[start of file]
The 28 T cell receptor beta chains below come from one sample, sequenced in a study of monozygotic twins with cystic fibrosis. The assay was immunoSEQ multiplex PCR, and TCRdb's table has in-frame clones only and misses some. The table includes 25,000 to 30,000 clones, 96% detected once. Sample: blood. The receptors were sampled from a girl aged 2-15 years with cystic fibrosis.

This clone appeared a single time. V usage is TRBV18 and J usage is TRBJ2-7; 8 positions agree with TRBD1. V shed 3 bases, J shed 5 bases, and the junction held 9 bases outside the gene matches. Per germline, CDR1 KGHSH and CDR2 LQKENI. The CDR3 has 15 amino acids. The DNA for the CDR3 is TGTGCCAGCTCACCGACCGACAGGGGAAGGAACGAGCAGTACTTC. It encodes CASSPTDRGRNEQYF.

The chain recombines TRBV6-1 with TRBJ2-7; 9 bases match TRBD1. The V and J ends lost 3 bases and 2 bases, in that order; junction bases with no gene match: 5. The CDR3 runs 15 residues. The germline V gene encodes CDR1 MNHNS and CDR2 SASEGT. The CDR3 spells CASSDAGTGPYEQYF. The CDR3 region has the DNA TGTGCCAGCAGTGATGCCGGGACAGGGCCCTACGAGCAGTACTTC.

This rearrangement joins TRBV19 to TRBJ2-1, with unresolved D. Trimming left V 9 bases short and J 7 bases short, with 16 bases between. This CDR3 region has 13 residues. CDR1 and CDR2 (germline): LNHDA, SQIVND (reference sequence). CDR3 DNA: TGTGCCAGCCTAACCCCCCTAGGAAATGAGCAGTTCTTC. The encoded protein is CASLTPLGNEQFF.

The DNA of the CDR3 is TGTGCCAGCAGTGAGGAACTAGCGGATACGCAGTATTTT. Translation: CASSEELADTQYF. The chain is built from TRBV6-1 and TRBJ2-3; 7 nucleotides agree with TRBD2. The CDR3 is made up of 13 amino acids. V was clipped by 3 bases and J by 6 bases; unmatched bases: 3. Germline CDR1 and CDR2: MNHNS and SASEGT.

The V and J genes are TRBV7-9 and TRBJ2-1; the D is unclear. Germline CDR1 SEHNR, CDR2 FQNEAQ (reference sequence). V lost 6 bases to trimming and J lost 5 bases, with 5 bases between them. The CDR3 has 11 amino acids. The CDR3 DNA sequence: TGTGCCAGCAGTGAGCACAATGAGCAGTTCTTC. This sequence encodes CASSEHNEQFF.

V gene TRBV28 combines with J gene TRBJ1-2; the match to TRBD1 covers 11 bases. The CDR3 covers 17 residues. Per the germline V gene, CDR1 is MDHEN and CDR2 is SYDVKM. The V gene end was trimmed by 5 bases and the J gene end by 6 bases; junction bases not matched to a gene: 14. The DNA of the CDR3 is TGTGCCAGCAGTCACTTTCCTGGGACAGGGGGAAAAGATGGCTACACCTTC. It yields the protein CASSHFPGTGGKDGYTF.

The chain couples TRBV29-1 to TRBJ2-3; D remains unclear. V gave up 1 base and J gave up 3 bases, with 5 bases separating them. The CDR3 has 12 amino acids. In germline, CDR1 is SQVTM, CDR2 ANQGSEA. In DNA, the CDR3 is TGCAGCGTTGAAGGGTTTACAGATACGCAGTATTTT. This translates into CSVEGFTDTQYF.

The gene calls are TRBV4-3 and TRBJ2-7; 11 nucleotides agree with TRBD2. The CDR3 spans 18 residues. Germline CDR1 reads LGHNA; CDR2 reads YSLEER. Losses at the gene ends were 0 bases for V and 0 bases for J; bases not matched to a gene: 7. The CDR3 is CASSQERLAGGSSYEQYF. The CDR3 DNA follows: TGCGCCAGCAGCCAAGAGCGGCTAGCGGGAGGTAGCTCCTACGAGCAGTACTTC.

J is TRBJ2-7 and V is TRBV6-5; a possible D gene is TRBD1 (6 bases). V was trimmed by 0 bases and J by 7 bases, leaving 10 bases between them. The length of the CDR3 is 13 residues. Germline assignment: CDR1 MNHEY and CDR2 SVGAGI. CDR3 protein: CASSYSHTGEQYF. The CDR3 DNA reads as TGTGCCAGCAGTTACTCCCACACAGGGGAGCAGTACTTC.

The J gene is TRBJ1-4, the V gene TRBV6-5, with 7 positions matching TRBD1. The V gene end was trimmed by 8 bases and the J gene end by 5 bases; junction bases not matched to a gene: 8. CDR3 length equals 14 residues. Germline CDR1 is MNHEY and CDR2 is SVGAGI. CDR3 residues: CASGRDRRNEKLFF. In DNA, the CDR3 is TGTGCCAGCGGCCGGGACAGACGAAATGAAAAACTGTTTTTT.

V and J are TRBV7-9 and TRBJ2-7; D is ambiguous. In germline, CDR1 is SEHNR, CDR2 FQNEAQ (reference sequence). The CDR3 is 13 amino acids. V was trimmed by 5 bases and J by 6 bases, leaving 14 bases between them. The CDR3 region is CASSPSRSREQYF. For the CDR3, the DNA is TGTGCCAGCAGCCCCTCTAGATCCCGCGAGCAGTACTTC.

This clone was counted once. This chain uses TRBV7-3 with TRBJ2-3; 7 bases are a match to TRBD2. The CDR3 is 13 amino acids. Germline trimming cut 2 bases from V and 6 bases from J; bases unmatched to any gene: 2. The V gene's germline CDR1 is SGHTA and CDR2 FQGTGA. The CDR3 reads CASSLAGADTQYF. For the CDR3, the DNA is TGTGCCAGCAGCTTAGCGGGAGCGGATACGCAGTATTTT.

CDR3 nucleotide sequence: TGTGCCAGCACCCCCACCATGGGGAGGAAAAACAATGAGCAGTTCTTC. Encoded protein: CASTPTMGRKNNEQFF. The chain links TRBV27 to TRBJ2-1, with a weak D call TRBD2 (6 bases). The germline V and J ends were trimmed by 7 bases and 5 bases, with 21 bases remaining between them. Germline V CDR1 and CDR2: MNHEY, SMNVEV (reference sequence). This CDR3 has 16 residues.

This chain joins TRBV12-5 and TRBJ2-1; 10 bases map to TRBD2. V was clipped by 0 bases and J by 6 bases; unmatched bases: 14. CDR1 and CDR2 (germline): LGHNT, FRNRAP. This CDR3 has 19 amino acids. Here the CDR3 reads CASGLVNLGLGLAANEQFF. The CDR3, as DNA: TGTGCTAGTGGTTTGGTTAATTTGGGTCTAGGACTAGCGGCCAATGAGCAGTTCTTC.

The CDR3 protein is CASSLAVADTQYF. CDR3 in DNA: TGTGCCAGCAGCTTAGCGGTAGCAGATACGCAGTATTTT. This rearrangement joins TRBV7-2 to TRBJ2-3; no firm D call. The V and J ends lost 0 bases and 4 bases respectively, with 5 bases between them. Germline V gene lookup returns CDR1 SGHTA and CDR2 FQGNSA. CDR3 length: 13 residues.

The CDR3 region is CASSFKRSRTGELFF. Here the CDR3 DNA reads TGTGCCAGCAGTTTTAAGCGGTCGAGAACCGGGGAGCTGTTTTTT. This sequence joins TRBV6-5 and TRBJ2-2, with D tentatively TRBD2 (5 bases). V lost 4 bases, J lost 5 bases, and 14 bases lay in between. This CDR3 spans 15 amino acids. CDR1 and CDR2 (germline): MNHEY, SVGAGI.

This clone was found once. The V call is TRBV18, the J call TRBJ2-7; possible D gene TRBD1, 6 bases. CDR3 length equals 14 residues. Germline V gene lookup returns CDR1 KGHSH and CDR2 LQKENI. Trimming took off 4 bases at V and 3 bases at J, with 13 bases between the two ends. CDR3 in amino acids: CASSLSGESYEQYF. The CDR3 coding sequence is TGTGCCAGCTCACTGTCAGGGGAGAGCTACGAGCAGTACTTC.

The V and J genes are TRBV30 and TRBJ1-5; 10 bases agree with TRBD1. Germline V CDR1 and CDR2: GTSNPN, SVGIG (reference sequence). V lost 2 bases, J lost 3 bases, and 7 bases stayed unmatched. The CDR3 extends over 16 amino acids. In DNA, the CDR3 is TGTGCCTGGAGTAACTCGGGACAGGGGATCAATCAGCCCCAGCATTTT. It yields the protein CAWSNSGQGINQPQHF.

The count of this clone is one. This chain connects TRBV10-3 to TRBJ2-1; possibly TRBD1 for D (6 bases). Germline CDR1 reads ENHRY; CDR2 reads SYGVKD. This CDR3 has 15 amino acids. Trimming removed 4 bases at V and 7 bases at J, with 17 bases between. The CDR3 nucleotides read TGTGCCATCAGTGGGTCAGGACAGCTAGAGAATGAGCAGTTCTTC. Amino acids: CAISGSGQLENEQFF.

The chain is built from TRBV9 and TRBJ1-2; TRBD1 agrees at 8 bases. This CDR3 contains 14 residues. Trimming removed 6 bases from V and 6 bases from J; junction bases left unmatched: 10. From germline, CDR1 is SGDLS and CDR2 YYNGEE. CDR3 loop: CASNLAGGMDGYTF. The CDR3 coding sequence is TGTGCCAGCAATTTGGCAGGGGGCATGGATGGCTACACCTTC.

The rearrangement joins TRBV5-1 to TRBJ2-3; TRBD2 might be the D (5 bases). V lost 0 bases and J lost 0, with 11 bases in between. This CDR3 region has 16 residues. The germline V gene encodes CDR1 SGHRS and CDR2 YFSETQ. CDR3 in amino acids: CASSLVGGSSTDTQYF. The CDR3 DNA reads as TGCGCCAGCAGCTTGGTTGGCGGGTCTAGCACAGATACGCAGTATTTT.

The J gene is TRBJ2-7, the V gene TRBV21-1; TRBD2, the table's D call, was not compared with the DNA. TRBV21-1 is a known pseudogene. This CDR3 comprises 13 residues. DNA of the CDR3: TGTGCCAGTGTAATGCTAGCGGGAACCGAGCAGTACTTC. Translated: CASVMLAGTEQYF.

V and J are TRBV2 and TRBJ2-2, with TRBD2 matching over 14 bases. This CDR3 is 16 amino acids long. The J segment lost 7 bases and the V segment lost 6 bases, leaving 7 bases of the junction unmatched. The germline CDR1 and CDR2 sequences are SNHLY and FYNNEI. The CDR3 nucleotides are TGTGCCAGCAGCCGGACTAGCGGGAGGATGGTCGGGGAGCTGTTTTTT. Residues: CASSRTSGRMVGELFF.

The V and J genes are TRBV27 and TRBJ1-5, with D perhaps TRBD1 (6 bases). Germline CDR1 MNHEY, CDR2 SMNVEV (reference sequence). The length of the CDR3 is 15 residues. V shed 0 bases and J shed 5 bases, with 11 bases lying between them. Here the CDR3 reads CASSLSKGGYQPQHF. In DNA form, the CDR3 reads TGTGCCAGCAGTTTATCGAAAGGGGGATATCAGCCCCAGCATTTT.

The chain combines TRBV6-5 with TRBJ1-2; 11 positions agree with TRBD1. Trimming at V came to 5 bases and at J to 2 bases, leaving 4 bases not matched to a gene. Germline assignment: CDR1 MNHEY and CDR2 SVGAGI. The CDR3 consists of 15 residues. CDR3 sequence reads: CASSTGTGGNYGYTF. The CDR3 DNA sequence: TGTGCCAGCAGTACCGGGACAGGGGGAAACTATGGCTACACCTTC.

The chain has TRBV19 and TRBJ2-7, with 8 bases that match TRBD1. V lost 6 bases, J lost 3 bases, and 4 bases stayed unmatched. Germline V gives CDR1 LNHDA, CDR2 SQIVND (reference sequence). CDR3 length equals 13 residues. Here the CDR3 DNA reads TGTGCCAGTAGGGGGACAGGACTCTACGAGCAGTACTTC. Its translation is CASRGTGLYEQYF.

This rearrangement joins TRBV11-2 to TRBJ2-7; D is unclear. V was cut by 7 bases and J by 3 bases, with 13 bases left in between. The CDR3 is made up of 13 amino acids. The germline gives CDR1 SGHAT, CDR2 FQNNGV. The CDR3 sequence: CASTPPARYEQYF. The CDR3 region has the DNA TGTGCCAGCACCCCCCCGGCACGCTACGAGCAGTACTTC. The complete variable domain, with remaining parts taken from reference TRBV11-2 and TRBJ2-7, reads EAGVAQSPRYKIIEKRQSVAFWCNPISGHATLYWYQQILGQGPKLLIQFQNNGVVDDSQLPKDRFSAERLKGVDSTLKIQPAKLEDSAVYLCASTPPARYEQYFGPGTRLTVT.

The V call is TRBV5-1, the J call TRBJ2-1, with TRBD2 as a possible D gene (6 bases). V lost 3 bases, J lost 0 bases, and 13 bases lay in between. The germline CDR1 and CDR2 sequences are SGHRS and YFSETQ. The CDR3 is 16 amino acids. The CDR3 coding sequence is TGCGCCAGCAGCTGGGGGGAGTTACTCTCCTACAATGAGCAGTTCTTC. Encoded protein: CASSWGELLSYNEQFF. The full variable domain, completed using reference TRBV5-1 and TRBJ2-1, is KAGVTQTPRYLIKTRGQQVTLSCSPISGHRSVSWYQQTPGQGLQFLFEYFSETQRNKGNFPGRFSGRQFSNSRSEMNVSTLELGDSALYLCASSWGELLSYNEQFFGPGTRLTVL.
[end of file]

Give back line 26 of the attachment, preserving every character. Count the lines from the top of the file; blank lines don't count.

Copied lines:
The chain combines TRBV6-5 with TRBJ1-2; 11 positions agree with TRBD1. Trimming at V came to 5 bases and at J to 2 bases, leaving 4 bases not matched to a gene. Germline assignment: CDR1 MNHEY and CDR2 SVGAGI. The CDR3 consists of 15 residues. CDR3 sequence reads: CASSTGTGGNYGYTF. The CDR3 DNA sequence: TGTGCCAGCAGTACCGGGACAGGGGGAAACTATGGCTACACCTTC.